banks are increasingly issuing EMV-only cards in accordance with
the SEPA Cards Framework. However, Tur Hartman said “further action
was needed to reach the goals of card standardisation to facilitate
the emergence of an additional European card scheme”.
“SEPA is aimed at increasing choice for banks
and customers, cardholders and merchants. Via standardisation and
the opening of previously shielded domestic markets, ‘SEPA for
Cards’ will provide opportunities to further increase the use of
cards,” he said.
Tur Hartman’s comments relayed Eurosystem
concerns over the disappearance of national card schemes, “which
have delivered good solutions to domestic payment needs”, and
reaffirmed Eurosystem encouragement for a third debit scheme to be
established in Europe.
“Eurosystem sees at least one additional scheme
with its roots and legal basis in Europe – in addition to, and in
competition with, two international schemes that have good and
well-appreciated positions in Europe. The EU market is big enough
to have competition and consolidation and economies of scale,” he
said. “Market initiatives from schemes, banks and non-banks are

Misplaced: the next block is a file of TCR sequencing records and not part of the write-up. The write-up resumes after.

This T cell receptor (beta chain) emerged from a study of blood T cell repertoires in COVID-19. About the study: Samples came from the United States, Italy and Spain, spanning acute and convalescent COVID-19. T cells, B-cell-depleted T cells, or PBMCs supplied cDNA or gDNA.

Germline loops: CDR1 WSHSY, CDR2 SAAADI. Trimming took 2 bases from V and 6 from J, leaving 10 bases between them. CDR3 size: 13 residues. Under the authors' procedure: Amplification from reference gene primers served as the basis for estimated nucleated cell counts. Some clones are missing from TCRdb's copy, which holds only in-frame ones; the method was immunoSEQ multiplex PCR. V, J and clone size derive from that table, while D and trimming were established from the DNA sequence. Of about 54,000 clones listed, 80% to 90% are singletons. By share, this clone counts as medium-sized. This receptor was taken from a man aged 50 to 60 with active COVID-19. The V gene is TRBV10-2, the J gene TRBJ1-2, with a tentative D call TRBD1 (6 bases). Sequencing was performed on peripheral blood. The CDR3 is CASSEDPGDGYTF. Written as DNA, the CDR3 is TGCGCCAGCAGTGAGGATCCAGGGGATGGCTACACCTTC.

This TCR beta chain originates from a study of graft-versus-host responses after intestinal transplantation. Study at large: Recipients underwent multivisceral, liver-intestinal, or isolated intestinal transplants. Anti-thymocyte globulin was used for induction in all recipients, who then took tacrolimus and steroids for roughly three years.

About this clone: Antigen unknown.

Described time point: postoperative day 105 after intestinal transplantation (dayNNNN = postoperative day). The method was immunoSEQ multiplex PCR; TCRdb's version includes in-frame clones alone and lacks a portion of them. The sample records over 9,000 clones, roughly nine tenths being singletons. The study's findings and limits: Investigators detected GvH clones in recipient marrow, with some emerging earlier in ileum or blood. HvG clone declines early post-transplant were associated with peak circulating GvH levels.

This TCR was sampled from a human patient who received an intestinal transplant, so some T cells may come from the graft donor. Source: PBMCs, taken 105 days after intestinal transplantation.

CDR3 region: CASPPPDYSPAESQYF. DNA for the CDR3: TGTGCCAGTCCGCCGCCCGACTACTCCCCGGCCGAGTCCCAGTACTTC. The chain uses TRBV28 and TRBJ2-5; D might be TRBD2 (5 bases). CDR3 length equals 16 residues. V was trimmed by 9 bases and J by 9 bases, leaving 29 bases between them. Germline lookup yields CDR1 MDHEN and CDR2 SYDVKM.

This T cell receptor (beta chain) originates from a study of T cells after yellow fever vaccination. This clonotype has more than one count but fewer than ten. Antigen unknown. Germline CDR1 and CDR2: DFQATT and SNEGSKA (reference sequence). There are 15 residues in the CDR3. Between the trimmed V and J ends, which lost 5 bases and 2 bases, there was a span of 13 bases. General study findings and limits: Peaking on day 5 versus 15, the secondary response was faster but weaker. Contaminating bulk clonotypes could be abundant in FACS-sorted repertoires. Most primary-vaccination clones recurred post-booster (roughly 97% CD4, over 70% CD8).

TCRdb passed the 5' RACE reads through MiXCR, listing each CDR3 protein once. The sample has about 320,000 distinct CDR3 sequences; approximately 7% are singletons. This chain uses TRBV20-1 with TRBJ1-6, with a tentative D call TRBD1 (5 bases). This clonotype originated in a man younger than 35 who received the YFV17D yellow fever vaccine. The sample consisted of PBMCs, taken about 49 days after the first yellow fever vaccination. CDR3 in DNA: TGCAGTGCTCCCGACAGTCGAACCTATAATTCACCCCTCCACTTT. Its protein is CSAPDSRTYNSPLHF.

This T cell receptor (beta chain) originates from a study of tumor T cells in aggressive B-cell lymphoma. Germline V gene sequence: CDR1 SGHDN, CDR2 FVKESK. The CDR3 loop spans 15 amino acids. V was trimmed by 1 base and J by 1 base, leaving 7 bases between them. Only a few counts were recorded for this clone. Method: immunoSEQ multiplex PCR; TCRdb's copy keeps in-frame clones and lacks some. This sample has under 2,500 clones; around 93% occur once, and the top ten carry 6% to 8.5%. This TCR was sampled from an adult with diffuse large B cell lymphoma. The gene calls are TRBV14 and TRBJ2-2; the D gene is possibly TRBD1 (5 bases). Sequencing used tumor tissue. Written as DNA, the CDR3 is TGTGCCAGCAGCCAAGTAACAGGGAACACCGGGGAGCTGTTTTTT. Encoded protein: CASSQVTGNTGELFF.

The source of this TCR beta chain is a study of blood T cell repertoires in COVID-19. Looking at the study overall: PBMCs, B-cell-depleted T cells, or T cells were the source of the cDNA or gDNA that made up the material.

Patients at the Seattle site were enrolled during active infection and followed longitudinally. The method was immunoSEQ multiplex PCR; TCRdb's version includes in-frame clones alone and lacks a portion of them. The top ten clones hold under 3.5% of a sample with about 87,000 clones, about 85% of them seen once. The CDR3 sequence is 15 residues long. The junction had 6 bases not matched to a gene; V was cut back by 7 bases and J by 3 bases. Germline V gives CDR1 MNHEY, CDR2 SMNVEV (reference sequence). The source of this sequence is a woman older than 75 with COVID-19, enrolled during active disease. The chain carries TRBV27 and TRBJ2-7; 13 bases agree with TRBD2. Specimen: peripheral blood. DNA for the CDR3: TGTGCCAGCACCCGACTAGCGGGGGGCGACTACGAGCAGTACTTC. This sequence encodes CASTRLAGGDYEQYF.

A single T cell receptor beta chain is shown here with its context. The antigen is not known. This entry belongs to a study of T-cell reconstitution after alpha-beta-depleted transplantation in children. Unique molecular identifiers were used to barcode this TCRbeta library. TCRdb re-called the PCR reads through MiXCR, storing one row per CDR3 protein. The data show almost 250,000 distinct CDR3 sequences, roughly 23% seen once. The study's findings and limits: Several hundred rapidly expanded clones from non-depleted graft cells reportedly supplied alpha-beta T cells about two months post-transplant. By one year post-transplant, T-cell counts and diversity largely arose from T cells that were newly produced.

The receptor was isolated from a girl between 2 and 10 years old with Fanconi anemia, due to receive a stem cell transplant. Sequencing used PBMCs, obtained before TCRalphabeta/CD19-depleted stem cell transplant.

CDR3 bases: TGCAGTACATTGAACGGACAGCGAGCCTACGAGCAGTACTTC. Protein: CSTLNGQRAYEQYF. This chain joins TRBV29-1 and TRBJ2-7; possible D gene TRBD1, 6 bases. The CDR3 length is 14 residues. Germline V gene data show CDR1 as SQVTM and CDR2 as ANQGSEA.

already working to create a new European card scheme, although it
has to be noted that most banks do not see their own bank in the
driving seat.”
Tur Hartman stated the next goals for the
Eurosystem would be to “enter into realistic, fresh and
constructive dialogue with the Directorate-General of Competition
to get maximum clarity and regulatory certainty on multilateral
interchange fees”.
Other objectives to be pursued would be the
clear separation of scheme management functions from processing,
and for issuers to start issuing multiple schemes. Acquirers should
also start acquiring multiple schemes.
Although increased competition is one of the
objectives of SEPA, the prospect of a third debit scheme being
established in Europe to rival Visa and MasterCard met with a mixed
reception from both speakers and delegates. The consensus was that
technical and logistical considerations, such as the investment
required in setting up a new scheme from scratch, would prove to be
too difficult to deliver within the SEPA time frame, and that the
emergence of any new scheme would most likely ride on existing
payment infrastructure.
Overall, the conference’s over-riding theme was
one of turning challenges into opportunities, and with plenty of
lively debate taking place about the future of Europe’s payment
industry, the next Cards & Payments Europe event is sure to
provide even more insight into this ever-changing industry.